However, among the GA-treated HCD-fed rats, only rats fed on a high-sucrose diet had significant reduction in their 11β-HSD1 activities in both the subcutaneous and visceral adipose tissues [39]. This is accompanied by significant reduction in blood glucose and improved insulin sensitivity. Indeed, mice with site-specific 11β-HSD1 deletion in the adipose tissues had lower fasting blood glucose level with concomitant insulin sensitization [78]. Furthermore, 11β-HSD1- deficient mice fed on a HFD showed preferred accumulation of fat in the subcutaneous tissues while promoting fat loss from the visceral depots [83]. These beneficial effects conferred upon 11β-HSD1 inhibition had been associated with lower active GC levels in the adipose tissues which was supported by mice with transgenic over- expression of 11β-HSD2 (inactivates active corticosterone) that demonstrated improved insulin sensitivity and were protected from obesity [91]. PEPCK activities are induced by active GC in the liver and kidneys but being suppressed in the adipose tissues [80]. Thus, inhibition of 11β-HSD1 by GA reduces active GC that inhibit PEPCK in the adipose tissues.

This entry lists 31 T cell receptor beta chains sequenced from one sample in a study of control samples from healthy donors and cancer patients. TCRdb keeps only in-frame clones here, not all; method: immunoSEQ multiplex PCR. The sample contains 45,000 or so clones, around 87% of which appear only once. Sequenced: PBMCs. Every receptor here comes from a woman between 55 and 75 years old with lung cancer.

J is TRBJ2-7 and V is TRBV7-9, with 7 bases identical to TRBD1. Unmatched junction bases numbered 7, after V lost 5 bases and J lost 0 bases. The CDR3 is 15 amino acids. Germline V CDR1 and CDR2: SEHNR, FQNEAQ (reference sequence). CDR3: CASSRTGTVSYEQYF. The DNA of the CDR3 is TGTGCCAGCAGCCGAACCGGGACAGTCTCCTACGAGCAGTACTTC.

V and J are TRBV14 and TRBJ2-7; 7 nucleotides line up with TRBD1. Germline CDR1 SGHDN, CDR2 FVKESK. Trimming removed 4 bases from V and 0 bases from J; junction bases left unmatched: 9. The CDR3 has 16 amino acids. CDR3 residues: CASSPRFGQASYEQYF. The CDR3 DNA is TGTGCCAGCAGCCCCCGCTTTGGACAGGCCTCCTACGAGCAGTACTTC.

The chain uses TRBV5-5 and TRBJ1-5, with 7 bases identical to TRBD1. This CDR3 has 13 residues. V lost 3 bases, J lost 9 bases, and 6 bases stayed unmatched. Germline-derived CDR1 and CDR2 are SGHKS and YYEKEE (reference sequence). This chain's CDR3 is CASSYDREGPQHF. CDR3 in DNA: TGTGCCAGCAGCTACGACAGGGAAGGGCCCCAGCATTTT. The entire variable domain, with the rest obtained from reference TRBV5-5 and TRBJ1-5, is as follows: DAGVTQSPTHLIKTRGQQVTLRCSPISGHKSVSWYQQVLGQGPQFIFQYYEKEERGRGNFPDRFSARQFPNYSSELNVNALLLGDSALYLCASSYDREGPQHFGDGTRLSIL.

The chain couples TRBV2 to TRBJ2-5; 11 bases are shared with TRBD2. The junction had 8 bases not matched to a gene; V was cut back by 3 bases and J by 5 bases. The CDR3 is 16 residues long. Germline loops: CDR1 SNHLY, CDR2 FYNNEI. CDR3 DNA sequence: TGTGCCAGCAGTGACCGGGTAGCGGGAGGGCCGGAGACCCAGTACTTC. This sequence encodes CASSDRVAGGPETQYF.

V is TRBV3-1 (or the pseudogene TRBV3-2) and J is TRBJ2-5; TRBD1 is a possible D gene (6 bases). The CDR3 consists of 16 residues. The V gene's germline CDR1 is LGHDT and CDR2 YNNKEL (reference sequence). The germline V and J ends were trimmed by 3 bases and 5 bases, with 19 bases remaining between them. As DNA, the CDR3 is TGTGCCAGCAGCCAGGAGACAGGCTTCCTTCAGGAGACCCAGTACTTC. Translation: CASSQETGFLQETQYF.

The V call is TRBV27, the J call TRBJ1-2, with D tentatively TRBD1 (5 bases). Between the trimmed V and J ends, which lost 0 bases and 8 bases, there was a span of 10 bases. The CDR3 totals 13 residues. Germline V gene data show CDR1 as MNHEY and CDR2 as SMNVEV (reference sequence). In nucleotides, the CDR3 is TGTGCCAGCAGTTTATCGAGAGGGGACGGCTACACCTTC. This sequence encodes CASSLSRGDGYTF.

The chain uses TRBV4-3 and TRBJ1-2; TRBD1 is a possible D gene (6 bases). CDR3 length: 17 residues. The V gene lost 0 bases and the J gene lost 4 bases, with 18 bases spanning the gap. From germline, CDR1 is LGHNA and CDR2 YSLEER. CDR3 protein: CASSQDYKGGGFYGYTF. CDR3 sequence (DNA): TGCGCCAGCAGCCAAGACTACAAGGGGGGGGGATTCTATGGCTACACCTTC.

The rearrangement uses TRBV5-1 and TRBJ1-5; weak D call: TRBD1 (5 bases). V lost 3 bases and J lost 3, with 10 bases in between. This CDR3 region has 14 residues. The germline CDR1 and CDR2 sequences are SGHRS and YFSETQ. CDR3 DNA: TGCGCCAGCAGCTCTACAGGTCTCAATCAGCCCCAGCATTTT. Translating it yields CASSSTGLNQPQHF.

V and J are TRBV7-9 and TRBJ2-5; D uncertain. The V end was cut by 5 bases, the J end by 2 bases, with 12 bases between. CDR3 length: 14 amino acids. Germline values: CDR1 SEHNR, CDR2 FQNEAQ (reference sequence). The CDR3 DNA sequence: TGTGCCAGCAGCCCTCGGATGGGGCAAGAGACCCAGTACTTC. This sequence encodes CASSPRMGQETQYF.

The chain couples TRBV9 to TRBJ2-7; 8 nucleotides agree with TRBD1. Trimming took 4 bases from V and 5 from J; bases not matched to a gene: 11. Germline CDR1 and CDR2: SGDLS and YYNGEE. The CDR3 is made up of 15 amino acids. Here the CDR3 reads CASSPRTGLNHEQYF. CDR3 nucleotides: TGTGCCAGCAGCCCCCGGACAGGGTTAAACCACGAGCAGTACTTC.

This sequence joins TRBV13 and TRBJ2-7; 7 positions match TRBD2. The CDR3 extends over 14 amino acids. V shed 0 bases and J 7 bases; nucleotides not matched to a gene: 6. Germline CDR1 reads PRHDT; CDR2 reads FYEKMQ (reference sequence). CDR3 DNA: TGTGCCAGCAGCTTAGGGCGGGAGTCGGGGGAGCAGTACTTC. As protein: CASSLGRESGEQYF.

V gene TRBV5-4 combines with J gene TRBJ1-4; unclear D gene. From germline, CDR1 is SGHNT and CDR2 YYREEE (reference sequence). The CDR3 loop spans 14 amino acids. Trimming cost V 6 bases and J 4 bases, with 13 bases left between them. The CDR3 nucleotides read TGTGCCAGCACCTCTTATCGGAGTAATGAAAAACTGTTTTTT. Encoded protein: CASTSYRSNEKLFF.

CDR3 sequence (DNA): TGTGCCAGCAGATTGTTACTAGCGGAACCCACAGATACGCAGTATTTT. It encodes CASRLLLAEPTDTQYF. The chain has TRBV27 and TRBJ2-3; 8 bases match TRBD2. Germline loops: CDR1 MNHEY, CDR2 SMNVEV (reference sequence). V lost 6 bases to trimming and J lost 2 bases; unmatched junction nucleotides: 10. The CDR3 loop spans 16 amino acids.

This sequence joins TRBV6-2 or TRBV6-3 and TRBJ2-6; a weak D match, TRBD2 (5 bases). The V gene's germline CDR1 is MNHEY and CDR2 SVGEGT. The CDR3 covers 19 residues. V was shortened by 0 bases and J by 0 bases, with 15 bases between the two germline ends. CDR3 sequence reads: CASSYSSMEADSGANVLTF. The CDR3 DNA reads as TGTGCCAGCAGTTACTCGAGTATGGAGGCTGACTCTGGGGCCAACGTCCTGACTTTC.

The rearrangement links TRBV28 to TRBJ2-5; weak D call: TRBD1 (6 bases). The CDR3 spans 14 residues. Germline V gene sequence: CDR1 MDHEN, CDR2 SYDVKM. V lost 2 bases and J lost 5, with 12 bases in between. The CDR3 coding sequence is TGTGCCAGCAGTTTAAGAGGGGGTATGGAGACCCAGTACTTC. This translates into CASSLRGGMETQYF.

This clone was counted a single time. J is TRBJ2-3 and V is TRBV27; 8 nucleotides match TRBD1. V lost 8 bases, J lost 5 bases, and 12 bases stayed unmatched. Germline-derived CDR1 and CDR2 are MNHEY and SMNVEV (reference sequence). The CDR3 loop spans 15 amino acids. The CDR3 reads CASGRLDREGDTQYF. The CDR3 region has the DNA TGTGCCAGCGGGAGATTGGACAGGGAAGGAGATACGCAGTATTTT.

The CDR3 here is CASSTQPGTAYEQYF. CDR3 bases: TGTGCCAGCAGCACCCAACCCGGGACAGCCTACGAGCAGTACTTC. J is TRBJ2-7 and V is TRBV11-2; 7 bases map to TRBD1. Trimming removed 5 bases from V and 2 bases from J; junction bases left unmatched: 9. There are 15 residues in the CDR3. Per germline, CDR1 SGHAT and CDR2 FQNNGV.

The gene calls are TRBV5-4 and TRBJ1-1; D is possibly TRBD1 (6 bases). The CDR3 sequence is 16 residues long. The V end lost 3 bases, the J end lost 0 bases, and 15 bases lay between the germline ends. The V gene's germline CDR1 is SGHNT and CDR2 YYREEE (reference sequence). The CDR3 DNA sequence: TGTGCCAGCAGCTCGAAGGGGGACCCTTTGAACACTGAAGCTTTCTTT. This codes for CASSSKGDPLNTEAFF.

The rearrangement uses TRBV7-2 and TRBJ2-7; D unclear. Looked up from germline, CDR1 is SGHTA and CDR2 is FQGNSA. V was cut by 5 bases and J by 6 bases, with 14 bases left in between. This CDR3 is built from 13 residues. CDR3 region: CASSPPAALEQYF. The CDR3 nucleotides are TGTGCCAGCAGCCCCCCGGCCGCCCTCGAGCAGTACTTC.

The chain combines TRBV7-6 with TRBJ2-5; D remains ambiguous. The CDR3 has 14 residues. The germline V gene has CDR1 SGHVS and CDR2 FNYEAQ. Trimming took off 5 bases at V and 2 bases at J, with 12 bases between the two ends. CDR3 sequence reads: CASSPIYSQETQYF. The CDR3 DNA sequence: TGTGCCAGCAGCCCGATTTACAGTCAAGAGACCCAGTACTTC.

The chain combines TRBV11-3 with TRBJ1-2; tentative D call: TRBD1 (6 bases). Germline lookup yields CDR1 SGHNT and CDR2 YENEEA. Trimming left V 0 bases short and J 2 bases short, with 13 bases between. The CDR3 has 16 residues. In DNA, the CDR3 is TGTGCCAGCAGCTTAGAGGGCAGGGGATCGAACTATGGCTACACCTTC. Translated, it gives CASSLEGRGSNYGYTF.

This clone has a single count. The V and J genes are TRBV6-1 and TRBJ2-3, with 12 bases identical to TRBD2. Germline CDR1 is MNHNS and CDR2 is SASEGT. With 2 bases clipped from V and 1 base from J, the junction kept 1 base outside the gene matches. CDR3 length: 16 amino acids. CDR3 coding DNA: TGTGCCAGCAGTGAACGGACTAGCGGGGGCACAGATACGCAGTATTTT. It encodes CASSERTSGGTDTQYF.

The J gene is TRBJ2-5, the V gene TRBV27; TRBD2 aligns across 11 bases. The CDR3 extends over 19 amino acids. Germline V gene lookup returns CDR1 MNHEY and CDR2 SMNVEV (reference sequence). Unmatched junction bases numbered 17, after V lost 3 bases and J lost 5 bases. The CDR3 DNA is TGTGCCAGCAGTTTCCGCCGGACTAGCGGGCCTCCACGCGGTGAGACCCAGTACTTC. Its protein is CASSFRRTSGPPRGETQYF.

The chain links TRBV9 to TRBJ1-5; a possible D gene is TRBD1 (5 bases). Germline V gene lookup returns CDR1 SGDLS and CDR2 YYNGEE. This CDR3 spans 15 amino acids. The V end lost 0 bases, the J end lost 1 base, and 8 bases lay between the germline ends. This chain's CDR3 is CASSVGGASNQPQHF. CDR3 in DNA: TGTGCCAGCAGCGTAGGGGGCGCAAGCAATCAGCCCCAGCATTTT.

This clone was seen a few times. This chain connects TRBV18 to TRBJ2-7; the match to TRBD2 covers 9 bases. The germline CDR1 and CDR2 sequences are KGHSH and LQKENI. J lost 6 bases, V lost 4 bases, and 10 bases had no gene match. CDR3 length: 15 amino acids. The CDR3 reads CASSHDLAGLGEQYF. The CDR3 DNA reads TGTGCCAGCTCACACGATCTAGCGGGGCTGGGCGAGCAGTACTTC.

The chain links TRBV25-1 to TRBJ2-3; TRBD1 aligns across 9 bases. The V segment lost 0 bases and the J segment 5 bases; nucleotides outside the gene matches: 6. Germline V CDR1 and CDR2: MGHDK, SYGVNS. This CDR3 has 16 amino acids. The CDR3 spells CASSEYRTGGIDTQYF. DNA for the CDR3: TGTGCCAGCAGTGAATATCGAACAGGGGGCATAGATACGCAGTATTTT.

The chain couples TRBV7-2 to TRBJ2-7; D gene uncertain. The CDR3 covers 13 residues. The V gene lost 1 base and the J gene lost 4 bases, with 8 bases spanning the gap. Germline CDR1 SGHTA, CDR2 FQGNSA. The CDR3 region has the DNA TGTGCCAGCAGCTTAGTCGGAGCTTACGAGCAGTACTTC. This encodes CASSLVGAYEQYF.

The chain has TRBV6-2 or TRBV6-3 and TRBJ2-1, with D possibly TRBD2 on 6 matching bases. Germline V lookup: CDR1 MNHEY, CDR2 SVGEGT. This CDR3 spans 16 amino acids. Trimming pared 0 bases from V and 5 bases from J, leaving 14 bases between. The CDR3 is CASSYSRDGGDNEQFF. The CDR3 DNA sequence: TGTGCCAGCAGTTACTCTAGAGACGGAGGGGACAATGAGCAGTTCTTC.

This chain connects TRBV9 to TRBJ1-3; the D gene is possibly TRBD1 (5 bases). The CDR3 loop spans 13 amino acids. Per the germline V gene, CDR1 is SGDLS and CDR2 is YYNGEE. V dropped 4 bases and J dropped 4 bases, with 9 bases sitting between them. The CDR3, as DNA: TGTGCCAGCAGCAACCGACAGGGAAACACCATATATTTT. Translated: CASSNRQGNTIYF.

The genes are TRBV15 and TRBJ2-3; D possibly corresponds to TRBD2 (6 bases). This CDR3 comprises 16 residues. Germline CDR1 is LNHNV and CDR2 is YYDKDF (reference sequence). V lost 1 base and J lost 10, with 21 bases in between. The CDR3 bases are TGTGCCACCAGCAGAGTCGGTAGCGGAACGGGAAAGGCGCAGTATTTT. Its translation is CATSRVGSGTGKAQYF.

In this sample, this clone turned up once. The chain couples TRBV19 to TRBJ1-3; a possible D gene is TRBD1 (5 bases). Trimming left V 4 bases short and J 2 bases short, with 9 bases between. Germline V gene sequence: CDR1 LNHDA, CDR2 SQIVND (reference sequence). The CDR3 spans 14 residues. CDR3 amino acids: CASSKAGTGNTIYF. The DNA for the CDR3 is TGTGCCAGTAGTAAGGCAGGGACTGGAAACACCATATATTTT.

This promotes glyceroneogenesis which is the process of reesterification of unused FFA in the circulation with glycerol to regenerate TAG [81,92]. This is important as mice with elevated fat depots without elevated circulating FFA levels do not develop IR or T2DM [93]. Hence induction of PEPCK by inhibiting GC is important in reducing circulating FFA levels thereby preventing the development of T2DM.